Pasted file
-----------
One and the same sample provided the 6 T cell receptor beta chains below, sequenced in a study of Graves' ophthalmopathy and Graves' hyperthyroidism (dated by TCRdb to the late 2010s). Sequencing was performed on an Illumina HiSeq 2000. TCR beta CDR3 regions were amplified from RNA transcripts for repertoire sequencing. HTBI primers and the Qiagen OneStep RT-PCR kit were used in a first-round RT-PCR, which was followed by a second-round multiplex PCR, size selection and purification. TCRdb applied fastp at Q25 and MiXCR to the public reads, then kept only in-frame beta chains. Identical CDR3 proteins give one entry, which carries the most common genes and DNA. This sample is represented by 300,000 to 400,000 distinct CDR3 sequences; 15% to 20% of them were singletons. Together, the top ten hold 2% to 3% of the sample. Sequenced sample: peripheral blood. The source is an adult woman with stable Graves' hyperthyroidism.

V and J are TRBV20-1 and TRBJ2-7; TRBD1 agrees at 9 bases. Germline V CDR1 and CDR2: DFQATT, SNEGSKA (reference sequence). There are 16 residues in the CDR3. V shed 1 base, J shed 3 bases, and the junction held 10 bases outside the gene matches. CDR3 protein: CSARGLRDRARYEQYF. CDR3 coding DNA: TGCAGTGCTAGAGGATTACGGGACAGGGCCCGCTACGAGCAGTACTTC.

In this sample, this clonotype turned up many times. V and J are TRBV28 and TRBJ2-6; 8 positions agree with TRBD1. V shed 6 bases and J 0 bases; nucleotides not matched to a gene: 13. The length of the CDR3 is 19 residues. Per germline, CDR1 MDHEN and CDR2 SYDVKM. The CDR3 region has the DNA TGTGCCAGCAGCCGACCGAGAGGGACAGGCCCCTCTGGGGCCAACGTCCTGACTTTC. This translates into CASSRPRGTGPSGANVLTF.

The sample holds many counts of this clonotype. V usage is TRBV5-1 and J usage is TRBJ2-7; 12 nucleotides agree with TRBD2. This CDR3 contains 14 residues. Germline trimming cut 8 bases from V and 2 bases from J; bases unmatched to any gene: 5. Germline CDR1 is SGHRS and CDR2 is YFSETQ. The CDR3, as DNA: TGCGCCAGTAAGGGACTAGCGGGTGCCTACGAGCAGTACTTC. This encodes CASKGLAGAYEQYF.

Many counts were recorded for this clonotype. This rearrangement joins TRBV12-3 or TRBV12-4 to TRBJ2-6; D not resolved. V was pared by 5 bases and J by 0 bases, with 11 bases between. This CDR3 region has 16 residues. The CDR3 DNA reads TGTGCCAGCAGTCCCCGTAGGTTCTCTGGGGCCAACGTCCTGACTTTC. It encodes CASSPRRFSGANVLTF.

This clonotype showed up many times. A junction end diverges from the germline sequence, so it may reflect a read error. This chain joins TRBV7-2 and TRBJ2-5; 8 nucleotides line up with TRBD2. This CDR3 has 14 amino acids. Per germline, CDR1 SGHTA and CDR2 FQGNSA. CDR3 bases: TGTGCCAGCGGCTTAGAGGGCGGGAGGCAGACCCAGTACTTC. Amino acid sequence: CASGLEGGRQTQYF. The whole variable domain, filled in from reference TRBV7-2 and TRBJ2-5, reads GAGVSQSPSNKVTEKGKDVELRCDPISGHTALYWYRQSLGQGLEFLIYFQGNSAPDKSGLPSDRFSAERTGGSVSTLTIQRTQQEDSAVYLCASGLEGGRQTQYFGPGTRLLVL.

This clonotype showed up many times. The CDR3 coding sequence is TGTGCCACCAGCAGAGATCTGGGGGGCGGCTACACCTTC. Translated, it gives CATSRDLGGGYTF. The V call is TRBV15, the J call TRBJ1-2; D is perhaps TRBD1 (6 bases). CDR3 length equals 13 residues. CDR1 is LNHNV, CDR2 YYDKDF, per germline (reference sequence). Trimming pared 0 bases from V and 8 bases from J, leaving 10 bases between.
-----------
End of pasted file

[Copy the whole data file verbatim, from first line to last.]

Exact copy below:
One and the same sample provided the 6 T cell receptor beta chains below, sequenced in a study of Graves' ophthalmopathy and Graves' hyperthyroidism (dated by TCRdb to the late 2010s). Sequencing was performed on an Illumina HiSeq 2000. TCR beta CDR3 regions were amplified from RNA transcripts for repertoire sequencing. HTBI primers and the Qiagen OneStep RT-PCR kit were used in a first-round RT-PCR, which was followed by a second-round multiplex PCR, size selection and purification. TCRdb applied fastp at Q25 and MiXCR to the public reads, then kept only in-frame beta chains. Identical CDR3 proteins give one entry, which carries the most common genes and DNA. This sample is represented by 300,000 to 400,000 distinct CDR3 sequences; 15% to 20% of them were singletons. Together, the top ten hold 2% to 3% of the sample. Sequenced sample: peripheral blood. The source is an adult woman with stable Graves' hyperthyroidism.

V and J are TRBV20-1 and TRBJ2-7; TRBD1 agrees at 9 bases. Germline V CDR1 and CDR2: DFQATT, SNEGSKA (reference sequence). There are 16 residues in the CDR3. V shed 1 base, J shed 3 bases, and the junction held 10 bases outside the gene matches. CDR3 protein: CSARGLRDRARYEQYF. CDR3 coding DNA: TGCAGTGCTAGAGGATTACGGGACAGGGCCCGCTACGAGCAGTACTTC.

In this sample, this clonotype turned up many times. V and J are TRBV28 and TRBJ2-6; 8 positions agree with TRBD1. V shed 6 bases and J 0 bases; nucleotides not matched to a gene: 13. The length of the CDR3 is 19 residues. Per germline, CDR1 MDHEN and CDR2 SYDVKM. The CDR3 region has the DNA TGTGCCAGCAGCCGACCGAGAGGGACAGGCCCCTCTGGGGCCAACGTCCTGACTTTC. This translates into CASSRPRGTGPSGANVLTF.

The sample holds many counts of this clonotype. V usage is TRBV5-1 and J usage is TRBJ2-7; 12 nucleotides agree with TRBD2. This CDR3 contains 14 residues. Germline trimming cut 8 bases from V and 2 bases from J; bases unmatched to any gene: 5. Germline CDR1 is SGHRS and CDR2 is YFSETQ. The CDR3, as DNA: TGCGCCAGTAAGGGACTAGCGGGTGCCTACGAGCAGTACTTC. This encodes CASKGLAGAYEQYF.

Many counts were recorded for this clonotype. This rearrangement joins TRBV12-3 or TRBV12-4 to TRBJ2-6; D not resolved. V was pared by 5 bases and J by 0 bases, with 11 bases between. This CDR3 region has 16 residues. The CDR3 DNA reads TGTGCCAGCAGTCCCCGTAGGTTCTCTGGGGCCAACGTCCTGACTTTC. It encodes CASSPRRFSGANVLTF.

This clonotype showed up many times. A junction end diverges from the germline sequence, so it may reflect a read error. This chain joins TRBV7-2 and TRBJ2-5; 8 nucleotides line up with TRBD2. This CDR3 has 14 amino acids. Per germline, CDR1 SGHTA and CDR2 FQGNSA. CDR3 bases: TGTGCCAGCGGCTTAGAGGGCGGGAGGCAGACCCAGTACTTC. Amino acid sequence: CASGLEGGRQTQYF. The whole variable domain, filled in from reference TRBV7-2 and TRBJ2-5, reads GAGVSQSPSNKVTEKGKDVELRCDPISGHTALYWYRQSLGQGLEFLIYFQGNSAPDKSGLPSDRFSAERTGGSVSTLTIQRTQQEDSAVYLCASGLEGGRQTQYFGPGTRLLVL.

This clonotype showed up many times. The CDR3 coding sequence is TGTGCCACCAGCAGAGATCTGGGGGGCGGCTACACCTTC. Translated, it gives CATSRDLGGGYTF. The V call is TRBV15, the J call TRBJ1-2; D is perhaps TRBD1 (6 bases). CDR3 length equals 13 residues. CDR1 is LNHNV, CDR2 YYDKDF, per germline (reference sequence). Trimming pared 0 bases from V and 8 bases from J, leaving 10 bases between.